The case of Gregor Mendel is one of the unsatisfactory enigmas of biology. There’s not quite enough evidence to bring in a unanimous verdict either way.
In the absence of more and better information, some geneticists are content to leave the case as Great Eternal Mystery #76824: others cite it as an appalling lapse of taste on the part of the Almighty.
On the one hand there was the Augustinian monk, shy, stubbornly, make that righteously, resisting Austrian taxes on his little monastery in Br¨unn, tending his bees, tending his mice, tending his pea plants, wiping his honestly soiled hands on his cassock and in the quiet sunniness of his little cul-de-sac discovering some of the most fundamental secrets of nature that his Creator had on offer — just the job for patron sainthood in genetics and there was the added bonus that he had a profile made for medals.
On the other hand there was the Devil’s Advocate: Professor Ronald Alymer Fisher, statistician and professional iconoclast, taking time off from cuffing his elders and betters to suggest that they re-read Mendel’s paper, this time using finger and moving lips, because the good monk’s data had all the hallmarks of being fiddled. No cassock, and his suit in the popular photograph suggests the aftermath of a night’s ratting. He had the gall to suggest that most of the features of Mendel’s genetical system could have been arrived at by abstract thought and as for medals, well in profile he had a face like a Maltese terrier . . .
Even the history of Mendel’s paper is unsatisfactory. It was published in 1865; 40 pages, read in two sittings, a month apart, to a tichy local society for the study of natural science and for the next 40-odd years it was accorded the equivalent of a footnote in biology. In 1900 it surfaced and its import became obvious. Mendel underwent habilitation and his results were brandished about by the pro-Darwinians in support of their stance. (This led to some bewilderment in the ranks: the anti-Darwinians were doing the same thing.) 1924 saw a biography of Mendel appear, written by one Iltis, whose father practiced medicine in Br¨unn when Mendel was alive. Iltis also interviewed Mendel’s gardener, of which more anon — and yes, since you ask, it is important.
Then, in 1936, Fisher published his paper.
This resulted in some embarrassment among biologists, because many had read:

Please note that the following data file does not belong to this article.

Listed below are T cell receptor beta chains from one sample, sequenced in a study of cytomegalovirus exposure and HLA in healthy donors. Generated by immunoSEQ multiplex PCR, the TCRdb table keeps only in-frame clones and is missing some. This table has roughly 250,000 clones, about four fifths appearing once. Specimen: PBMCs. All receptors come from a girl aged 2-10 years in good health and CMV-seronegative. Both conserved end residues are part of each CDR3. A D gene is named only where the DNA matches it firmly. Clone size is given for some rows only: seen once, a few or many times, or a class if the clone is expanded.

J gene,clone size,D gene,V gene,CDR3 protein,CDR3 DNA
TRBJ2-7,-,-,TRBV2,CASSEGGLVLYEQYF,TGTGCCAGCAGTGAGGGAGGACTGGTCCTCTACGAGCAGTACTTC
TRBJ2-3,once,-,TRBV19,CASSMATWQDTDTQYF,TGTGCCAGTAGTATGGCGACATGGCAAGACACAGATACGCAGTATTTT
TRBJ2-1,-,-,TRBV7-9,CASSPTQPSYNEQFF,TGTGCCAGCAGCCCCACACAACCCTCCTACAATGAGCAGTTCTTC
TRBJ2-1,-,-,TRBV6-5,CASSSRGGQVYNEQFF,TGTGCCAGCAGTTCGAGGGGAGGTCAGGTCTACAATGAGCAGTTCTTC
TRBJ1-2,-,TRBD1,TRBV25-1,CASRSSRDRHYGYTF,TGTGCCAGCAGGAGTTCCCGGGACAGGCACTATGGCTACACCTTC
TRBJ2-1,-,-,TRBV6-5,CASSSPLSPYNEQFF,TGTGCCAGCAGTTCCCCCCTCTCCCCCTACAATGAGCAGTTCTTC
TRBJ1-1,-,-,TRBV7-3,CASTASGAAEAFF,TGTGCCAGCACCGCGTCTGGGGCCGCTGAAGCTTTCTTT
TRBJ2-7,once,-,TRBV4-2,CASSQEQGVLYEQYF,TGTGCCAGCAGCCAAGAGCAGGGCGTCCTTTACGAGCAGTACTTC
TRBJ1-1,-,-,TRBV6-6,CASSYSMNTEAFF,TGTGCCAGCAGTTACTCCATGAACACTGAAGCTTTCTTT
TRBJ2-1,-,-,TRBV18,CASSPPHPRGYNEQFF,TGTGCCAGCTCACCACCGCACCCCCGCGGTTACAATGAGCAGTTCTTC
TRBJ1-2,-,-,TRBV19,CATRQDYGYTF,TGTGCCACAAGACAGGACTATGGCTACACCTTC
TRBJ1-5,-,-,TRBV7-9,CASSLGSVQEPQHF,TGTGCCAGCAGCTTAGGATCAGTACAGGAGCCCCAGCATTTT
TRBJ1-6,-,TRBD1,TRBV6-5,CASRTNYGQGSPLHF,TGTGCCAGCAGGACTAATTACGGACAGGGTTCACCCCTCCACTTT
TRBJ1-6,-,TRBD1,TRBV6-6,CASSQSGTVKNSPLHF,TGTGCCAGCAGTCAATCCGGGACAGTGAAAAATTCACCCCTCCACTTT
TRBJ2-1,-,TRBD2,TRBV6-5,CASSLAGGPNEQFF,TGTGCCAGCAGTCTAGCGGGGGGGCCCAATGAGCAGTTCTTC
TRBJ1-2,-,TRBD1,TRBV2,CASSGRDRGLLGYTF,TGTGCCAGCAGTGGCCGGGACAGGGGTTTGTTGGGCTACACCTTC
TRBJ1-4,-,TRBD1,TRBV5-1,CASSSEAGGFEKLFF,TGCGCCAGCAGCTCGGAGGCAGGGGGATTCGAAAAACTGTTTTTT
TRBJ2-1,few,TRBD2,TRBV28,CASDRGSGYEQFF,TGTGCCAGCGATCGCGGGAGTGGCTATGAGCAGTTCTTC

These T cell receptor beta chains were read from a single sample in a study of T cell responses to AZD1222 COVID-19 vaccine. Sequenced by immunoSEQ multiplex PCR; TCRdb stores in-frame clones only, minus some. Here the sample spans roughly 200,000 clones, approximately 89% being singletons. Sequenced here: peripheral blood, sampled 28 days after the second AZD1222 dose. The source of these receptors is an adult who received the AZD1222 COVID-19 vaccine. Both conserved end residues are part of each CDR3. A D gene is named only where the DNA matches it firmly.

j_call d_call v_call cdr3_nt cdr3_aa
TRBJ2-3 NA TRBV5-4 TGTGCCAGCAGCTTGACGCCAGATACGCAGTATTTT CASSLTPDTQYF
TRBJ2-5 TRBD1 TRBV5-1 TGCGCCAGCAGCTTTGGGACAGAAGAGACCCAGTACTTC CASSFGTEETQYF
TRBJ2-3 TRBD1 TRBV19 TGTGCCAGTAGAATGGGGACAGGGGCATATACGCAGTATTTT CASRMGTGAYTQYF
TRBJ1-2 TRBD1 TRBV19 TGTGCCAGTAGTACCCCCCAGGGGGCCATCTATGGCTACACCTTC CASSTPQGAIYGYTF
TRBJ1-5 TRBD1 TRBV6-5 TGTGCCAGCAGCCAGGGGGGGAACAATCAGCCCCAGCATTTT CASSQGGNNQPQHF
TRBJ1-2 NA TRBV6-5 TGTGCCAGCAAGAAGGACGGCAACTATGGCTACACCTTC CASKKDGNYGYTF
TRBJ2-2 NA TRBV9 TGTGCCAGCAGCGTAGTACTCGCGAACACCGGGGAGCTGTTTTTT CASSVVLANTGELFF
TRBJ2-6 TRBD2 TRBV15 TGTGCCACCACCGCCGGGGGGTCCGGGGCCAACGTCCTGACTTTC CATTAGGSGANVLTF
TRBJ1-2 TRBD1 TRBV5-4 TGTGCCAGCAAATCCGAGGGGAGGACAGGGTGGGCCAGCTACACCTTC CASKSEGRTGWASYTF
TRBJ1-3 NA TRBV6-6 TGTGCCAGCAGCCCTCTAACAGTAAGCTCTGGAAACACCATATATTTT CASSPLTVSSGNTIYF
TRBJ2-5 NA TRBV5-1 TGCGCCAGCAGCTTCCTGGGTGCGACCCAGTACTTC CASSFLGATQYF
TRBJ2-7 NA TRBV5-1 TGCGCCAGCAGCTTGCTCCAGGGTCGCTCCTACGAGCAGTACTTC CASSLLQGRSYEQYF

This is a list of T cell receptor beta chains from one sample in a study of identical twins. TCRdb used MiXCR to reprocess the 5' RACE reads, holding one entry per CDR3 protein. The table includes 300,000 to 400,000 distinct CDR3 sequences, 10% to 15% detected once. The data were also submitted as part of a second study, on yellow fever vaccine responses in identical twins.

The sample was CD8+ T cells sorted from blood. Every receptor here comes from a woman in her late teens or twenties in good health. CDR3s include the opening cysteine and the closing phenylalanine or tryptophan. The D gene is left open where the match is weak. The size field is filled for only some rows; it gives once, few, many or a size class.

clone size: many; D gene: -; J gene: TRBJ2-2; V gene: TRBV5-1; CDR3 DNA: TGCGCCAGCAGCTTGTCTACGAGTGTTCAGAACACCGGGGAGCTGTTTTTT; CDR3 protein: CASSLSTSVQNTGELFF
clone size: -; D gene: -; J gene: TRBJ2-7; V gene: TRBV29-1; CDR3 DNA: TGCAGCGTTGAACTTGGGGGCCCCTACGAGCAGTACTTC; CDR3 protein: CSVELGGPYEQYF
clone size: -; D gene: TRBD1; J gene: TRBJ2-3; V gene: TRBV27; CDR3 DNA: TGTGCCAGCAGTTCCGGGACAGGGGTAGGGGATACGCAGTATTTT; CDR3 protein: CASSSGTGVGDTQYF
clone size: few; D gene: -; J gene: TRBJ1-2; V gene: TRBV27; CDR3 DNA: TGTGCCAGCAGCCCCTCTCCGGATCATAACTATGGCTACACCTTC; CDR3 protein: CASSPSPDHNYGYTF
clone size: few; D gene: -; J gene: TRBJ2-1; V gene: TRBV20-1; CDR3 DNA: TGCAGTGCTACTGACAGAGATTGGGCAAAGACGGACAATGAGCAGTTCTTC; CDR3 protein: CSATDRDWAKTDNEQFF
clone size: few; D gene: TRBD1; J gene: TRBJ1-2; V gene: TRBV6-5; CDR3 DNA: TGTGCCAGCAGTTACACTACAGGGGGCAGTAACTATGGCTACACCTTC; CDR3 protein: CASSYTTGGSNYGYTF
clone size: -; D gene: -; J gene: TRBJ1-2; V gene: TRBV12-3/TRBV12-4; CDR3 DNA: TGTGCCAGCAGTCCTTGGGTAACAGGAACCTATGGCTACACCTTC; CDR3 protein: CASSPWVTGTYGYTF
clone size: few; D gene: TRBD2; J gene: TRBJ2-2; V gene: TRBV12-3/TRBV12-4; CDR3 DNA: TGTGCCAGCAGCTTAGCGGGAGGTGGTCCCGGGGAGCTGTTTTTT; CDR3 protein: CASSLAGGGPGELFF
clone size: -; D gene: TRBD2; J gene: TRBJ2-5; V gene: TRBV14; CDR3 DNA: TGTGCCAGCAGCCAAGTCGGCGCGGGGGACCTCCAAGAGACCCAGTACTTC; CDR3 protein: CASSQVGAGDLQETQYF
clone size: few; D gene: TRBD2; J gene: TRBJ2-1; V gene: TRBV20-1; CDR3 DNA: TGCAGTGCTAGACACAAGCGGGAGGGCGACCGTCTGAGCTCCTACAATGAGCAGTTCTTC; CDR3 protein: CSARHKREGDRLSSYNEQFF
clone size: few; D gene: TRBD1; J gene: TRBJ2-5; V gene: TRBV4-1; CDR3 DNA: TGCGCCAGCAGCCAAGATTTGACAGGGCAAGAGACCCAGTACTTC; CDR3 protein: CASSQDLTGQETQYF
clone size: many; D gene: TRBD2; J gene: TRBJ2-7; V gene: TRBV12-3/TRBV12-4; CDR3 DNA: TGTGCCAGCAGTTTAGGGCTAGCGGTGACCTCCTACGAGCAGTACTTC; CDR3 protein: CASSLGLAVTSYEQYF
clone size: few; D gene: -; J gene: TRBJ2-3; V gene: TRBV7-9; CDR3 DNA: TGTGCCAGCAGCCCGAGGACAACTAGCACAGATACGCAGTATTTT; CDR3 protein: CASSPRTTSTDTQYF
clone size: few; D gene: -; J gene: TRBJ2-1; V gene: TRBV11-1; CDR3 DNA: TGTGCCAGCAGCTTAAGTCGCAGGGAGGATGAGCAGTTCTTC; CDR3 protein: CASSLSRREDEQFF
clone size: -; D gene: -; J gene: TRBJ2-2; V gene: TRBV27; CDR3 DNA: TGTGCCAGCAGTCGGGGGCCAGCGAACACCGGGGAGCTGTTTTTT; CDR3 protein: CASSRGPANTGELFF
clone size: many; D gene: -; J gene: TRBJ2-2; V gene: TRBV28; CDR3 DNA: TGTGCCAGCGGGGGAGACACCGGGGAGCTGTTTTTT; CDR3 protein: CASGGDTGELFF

Mendel, G. (1865). Versuche ¨uber Planzen-Hybriden. Verhandlungen des naturforschenden Vereines in Br¨unn 4, Abhandlungen 3-47.
perhaps not as a book at bedtime, but in any event without noticing anything suspicious. (There was also the chronic pruritus brought on by having anything pointed out by an egregious smartar — uh, cleverclogs, like Fisher, who was a statistician1 and wouldn’t have known a pea plant from a triffid . . . )
When Fisher submitted his paper for publication, he enclosed a letter which subsequently appeared in print. Certain biologists with their own teeth ruined several layers of enamel upon reading: —
. . . I cannot help it if circumstances proceed to emphasise so strongly my main point, that Mendel’s own work, in spite of the immense publicity it has received, has only been examined superficially, and that the rediscoverers of 1900 were just as incapable as the nondiscoverers of of 1870 of assimilating from it any idea other than those which they were already prepared to accept. I suppose the real mystery is how science manages to make any progress at all.
So what was it that was niggling Fisher? Well, if you’re curious, we’ll go for a mooch through the peas. However, before we start, let’s, um, resolve to stay away from those large, technicolour plants that are rattling to each other. They’re not peas.
Fisher’s Niggle in a Nutshell
I’ve checked the statistical method.
I’ve checked the mathematics.
Mendel’s data are an excellent fit
to a numerical ratio
that is simply not correct.
To finish off his argument, Fisher anticipates an obvious question: is it possible that Mendel, unwittingly hit an, er, extreme, but, well, fortuitous case? Huh! said Fisher; the probability of hitting Mendel’s results is less than 5%, and (reaching for the salt) this isn’t the only time such an er, extreme, but, well, fortuitous case occurs — there’s another one later in the paper.
Fisher wrote that when he began looking over Mendel’s paper, he “had not expected to find the strong evidence which has appeared that the data had been cooked” and even before he concluded his own paper, he was musing about what could have produced these suspect results. After publication, others took up the grail and, in consequence, Mendel’s life, his data, his techniques and even his motives were subjected to a thoroughgoing dissection. To be fair, everyone took the cue from Fisher, who continued to write on the matter: differentiate between data had been cooked and data had been consciously cooked by Mendel.